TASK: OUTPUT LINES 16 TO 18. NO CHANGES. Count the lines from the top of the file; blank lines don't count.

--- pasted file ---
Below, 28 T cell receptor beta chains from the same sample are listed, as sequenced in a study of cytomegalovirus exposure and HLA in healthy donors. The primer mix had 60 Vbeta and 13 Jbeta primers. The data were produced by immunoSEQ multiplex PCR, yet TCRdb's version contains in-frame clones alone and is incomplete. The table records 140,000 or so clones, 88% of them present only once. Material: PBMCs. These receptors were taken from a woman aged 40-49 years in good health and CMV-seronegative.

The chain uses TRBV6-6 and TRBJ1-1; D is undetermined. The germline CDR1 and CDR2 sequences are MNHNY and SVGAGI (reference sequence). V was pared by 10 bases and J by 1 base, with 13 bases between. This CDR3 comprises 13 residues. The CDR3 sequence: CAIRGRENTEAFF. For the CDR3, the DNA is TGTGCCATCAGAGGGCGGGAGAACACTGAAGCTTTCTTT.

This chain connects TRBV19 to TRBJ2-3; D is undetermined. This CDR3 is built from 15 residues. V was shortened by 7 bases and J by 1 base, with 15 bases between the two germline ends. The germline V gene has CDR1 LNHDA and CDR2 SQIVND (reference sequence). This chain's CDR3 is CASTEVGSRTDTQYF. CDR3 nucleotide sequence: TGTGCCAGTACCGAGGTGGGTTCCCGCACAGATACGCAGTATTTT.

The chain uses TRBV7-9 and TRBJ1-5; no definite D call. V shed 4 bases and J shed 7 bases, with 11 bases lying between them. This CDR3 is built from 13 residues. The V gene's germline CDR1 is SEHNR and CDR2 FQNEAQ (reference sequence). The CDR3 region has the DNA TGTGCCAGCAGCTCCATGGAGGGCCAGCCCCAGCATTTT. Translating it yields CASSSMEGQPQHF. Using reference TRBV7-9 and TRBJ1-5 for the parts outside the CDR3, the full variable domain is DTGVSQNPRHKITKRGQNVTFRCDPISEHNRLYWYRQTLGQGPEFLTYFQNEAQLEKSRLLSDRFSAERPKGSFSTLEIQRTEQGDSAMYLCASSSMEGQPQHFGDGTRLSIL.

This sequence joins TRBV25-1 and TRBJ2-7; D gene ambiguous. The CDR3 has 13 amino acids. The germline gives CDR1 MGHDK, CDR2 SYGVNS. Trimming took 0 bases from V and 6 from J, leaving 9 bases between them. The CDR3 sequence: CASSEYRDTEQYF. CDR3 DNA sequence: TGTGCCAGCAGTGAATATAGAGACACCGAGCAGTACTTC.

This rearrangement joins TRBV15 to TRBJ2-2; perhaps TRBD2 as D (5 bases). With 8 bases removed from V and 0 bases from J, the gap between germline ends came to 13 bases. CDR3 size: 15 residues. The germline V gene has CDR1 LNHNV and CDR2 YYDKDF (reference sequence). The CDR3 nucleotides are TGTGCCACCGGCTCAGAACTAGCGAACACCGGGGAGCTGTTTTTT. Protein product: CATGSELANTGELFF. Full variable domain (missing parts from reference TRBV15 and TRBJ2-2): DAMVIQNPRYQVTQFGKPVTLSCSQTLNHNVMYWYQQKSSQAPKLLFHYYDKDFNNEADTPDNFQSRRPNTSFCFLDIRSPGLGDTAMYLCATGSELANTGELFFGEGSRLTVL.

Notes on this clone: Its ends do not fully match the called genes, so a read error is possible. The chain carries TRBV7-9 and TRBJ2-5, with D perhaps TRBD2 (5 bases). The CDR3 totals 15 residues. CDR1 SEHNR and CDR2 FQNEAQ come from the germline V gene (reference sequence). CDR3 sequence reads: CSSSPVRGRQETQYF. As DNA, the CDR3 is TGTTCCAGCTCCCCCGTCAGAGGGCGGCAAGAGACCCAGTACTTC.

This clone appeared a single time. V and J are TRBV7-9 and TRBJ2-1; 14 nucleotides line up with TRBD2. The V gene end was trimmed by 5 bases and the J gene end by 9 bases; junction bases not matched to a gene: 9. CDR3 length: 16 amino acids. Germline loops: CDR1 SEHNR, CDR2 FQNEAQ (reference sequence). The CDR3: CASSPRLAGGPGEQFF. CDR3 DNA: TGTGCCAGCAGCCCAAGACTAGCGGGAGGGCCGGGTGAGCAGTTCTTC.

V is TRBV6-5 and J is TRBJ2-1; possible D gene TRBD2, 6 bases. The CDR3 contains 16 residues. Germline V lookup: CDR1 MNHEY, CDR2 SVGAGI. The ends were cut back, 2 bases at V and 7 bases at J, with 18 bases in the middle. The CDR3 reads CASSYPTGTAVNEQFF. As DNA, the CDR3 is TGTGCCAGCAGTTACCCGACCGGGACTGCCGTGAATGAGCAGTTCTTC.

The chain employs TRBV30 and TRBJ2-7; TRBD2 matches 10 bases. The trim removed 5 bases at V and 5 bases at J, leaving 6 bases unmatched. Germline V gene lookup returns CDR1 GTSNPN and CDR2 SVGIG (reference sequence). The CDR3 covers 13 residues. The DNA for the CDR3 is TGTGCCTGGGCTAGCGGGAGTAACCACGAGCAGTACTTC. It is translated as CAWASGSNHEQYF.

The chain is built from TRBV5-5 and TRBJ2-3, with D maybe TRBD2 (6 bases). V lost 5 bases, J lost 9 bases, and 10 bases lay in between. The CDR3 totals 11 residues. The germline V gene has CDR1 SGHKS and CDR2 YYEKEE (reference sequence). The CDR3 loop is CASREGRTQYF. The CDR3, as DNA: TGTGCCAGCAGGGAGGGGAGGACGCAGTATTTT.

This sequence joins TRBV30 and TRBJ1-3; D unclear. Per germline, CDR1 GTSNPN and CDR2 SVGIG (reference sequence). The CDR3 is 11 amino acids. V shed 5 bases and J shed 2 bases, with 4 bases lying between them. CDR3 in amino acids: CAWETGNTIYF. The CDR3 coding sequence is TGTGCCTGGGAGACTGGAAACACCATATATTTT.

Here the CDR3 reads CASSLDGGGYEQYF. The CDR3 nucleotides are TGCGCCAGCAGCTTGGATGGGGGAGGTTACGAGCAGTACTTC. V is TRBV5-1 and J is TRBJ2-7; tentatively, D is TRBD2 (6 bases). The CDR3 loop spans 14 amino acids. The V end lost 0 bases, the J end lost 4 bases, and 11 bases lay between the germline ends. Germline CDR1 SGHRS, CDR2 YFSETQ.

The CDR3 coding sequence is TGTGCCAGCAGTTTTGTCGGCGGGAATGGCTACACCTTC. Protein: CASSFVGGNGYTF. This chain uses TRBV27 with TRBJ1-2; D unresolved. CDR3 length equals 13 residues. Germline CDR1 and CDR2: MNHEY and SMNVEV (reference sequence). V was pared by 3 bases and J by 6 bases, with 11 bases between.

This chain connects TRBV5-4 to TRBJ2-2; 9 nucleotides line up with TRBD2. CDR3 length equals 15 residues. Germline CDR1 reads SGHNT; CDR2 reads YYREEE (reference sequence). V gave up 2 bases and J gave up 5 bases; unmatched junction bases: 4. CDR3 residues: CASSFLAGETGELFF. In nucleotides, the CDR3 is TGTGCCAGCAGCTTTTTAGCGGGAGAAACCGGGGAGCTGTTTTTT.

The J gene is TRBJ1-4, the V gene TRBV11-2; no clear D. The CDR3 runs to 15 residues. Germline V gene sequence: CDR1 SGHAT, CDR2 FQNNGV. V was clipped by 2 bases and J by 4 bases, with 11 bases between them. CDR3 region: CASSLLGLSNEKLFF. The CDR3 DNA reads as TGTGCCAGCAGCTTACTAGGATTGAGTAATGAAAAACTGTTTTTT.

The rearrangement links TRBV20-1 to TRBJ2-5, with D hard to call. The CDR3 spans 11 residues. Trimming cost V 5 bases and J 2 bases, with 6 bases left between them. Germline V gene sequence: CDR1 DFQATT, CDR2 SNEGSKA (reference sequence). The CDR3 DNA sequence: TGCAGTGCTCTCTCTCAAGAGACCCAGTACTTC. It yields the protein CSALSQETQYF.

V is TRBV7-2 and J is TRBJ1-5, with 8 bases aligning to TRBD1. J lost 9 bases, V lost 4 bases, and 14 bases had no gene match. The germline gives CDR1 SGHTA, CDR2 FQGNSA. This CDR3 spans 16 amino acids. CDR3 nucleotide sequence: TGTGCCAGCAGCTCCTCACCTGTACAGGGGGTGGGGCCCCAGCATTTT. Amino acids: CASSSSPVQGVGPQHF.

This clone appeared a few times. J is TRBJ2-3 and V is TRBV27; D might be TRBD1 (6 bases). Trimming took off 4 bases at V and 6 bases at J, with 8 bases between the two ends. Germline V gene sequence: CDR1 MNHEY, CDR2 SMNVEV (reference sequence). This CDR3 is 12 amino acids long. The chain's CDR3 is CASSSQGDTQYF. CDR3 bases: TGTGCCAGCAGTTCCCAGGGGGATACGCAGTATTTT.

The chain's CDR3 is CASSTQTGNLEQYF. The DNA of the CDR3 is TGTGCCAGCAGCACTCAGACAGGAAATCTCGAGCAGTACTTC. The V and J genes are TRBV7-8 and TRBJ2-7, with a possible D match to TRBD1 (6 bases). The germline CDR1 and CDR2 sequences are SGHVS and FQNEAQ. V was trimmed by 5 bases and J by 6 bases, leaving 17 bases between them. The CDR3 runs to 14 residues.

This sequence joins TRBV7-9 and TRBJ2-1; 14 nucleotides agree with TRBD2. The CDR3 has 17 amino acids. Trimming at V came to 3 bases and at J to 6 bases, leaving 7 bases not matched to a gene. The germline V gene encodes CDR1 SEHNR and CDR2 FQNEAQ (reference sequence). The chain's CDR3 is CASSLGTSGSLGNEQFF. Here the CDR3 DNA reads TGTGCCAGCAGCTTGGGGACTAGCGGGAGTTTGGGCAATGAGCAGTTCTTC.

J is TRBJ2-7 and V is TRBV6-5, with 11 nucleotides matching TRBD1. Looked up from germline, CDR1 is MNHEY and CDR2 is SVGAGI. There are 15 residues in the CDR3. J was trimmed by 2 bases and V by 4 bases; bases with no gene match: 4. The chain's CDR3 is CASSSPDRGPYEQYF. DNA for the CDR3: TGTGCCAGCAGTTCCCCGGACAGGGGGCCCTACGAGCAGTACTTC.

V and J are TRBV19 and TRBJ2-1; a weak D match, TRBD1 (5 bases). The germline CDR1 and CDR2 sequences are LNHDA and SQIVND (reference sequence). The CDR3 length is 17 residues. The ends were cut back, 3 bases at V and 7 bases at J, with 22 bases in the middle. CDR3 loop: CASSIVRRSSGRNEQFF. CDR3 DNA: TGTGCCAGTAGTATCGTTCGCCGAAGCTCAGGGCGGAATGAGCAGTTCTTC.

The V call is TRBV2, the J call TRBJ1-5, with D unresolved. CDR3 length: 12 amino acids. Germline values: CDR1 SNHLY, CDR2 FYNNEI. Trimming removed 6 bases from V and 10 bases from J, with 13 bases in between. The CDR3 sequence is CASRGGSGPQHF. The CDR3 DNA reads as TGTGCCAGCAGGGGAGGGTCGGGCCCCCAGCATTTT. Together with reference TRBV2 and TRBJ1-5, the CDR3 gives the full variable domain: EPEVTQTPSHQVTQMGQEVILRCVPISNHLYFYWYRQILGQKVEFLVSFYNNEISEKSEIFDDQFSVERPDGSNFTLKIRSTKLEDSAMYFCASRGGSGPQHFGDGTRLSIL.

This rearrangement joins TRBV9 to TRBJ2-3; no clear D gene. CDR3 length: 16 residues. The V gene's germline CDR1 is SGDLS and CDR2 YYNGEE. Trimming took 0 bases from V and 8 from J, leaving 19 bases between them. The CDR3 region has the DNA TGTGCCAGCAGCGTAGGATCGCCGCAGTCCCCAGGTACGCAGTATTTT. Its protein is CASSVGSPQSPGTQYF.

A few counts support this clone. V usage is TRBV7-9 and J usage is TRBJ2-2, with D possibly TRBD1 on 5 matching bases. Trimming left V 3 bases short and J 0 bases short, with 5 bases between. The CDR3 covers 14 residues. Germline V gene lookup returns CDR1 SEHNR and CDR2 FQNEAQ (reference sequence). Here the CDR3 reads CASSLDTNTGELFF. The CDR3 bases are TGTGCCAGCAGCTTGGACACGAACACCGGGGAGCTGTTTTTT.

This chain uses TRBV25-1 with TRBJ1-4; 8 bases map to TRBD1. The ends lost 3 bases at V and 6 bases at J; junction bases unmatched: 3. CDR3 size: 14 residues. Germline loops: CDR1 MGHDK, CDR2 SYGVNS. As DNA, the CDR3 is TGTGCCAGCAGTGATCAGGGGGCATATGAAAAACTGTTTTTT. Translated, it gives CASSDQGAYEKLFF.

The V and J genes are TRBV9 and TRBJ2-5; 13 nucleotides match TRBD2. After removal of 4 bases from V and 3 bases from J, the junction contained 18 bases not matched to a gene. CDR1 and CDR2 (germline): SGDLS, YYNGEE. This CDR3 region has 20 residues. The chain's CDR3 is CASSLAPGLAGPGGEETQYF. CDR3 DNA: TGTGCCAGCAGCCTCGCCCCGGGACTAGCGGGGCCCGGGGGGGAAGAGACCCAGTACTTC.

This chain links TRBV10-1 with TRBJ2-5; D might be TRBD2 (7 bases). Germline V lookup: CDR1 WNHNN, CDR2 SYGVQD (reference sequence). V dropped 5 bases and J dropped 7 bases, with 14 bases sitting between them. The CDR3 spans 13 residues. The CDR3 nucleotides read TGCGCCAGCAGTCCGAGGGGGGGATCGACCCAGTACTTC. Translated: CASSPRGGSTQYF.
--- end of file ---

The J gene is TRBJ1-4, the V gene TRBV11-2; no clear D. The CDR3 runs to 15 residues. Germline V gene sequence: CDR1 SGHAT, CDR2 FQNNGV. V was clipped by 2 bases and J by 4 bases, with 11 bases between them. CDR3 region: CASSLLGLSNEKLFF. The CDR3 DNA reads as TGTGCCAGCAGCTTACTAGGATTGAGTAATGAAAAACTGTTTTTT.

The rearrangement links TRBV20-1 to TRBJ2-5, with D hard to call. The CDR3 spans 11 residues. Trimming cost V 5 bases and J 2 bases, with 6 bases left between them. Germline V gene sequence: CDR1 DFQATT, CDR2 SNEGSKA (reference sequence). The CDR3 DNA sequence: TGCAGTGCTCTCTCTCAAGAGACCCAGTACTTC. It yields the protein CSALSQETQYF.

V is TRBV7-2 and J is TRBJ1-5, with 8 bases aligning to TRBD1. J lost 9 bases, V lost 4 bases, and 14 bases had no gene match. The germline gives CDR1 SGHTA, CDR2 FQGNSA. This CDR3 spans 16 amino acids. CDR3 nucleotide sequence: TGTGCCAGCAGCTCCTCACCTGTACAGGGGGTGGGGCCCCAGCATTTT. Amino acids: CASSSSPVQGVGPQHF.